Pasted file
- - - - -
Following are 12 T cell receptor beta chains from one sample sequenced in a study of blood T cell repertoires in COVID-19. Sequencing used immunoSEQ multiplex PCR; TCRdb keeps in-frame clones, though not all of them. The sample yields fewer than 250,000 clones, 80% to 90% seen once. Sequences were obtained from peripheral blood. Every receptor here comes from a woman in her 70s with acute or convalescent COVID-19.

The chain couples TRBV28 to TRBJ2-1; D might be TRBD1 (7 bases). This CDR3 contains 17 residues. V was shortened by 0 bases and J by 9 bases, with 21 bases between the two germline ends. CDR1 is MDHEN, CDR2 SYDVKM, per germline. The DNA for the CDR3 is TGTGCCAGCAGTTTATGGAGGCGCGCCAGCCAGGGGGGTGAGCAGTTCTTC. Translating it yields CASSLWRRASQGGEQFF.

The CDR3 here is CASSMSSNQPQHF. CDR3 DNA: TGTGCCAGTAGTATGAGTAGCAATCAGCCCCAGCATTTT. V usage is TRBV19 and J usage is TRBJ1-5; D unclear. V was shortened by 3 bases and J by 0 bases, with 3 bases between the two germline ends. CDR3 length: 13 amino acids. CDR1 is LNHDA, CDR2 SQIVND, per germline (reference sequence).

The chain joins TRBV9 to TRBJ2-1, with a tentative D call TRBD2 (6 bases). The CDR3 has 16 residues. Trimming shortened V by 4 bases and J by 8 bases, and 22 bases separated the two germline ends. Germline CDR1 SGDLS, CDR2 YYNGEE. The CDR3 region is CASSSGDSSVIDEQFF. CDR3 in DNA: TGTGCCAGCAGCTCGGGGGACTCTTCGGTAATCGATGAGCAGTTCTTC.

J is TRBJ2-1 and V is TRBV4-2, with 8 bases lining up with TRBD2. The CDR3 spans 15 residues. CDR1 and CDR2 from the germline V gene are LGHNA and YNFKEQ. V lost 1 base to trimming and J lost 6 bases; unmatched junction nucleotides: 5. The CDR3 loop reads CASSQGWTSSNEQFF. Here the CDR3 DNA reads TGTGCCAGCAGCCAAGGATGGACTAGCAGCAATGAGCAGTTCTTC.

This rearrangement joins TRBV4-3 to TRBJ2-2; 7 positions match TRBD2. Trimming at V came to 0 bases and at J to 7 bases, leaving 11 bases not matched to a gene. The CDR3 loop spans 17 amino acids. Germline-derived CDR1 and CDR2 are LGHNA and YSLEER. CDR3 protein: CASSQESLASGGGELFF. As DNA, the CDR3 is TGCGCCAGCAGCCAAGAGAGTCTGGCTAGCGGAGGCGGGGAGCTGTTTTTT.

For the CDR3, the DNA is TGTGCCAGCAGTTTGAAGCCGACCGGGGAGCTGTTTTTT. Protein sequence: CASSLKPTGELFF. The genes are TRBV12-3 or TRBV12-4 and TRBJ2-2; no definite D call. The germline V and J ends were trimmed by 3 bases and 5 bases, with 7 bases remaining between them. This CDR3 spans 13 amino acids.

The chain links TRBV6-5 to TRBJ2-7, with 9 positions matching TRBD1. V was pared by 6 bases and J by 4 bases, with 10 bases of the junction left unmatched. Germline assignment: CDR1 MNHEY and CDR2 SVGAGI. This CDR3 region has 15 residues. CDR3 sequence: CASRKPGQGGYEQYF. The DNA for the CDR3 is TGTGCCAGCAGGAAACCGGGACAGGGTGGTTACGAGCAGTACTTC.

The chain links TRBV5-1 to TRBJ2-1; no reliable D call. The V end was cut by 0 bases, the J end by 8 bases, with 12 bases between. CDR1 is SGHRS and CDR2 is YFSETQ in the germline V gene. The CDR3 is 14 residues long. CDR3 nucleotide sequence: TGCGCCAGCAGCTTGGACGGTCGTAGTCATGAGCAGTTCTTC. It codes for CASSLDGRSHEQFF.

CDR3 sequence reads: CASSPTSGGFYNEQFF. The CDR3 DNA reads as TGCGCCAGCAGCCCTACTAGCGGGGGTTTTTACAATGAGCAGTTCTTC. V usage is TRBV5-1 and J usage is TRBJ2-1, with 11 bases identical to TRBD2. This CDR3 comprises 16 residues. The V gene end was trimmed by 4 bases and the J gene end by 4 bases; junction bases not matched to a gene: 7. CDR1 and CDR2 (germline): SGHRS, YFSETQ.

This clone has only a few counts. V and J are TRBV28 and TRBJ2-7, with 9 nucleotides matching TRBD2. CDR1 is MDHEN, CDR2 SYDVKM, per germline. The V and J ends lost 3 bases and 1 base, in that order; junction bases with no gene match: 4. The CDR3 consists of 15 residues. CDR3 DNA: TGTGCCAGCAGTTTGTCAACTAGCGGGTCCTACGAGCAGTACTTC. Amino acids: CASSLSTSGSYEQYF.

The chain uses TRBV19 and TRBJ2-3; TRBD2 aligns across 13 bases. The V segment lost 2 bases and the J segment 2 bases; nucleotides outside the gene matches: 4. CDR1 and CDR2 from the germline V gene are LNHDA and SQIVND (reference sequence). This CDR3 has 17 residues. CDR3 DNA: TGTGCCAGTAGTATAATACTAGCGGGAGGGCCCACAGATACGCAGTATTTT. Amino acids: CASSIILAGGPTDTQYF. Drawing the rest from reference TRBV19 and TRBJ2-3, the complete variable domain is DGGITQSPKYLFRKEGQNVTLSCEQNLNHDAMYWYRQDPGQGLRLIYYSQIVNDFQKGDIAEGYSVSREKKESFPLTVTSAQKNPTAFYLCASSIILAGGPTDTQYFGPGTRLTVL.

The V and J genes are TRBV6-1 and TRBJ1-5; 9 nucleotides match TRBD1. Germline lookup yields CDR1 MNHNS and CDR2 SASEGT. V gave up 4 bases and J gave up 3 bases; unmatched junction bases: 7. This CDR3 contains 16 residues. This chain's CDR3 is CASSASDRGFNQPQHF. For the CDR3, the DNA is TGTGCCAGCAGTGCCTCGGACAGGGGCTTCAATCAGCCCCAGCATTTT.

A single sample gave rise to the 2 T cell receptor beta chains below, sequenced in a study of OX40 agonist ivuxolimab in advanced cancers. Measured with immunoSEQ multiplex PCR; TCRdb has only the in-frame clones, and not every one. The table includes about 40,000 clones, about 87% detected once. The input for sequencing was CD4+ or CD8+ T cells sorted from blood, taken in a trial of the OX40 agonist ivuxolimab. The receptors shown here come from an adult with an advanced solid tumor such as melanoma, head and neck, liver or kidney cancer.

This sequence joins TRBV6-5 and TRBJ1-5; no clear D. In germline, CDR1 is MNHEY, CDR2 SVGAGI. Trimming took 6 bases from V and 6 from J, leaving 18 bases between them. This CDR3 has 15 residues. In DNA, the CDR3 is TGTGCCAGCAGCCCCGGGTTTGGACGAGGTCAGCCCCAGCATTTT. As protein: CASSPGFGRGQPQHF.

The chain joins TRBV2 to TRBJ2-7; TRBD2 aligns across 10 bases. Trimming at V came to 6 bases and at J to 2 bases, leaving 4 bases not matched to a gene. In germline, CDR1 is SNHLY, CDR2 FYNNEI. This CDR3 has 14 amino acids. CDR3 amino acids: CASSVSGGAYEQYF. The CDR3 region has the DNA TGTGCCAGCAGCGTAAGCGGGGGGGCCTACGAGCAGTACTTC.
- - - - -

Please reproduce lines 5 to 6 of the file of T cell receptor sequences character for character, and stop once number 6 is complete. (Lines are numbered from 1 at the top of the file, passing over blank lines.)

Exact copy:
J is TRBJ2-1 and V is TRBV4-2, with 8 bases lining up with TRBD2. The CDR3 spans 15 residues. CDR1 and CDR2 from the germline V gene are LGHNA and YNFKEQ. V lost 1 base to trimming and J lost 6 bases; unmatched junction nucleotides: 5. The CDR3 loop reads CASSQGWTSSNEQFF. Here the CDR3 DNA reads TGTGCCAGCAGCCAAGGATGGACTAGCAGCAATGAGCAGTTCTTC.

This rearrangement joins TRBV4-3 to TRBJ2-2; 7 positions match TRBD2. Trimming at V came to 0 bases and at J to 7 bases, leaving 11 bases not matched to a gene. The CDR3 loop spans 17 amino acids. Germline-derived CDR1 and CDR2 are LGHNA and YSLEER. CDR3 protein: CASSQESLASGGGELFF. As DNA, the CDR3 is TGCGCCAGCAGCCAAGAGAGTCTGGCTAGCGGAGGCGGGGAGCTGTTTTTT.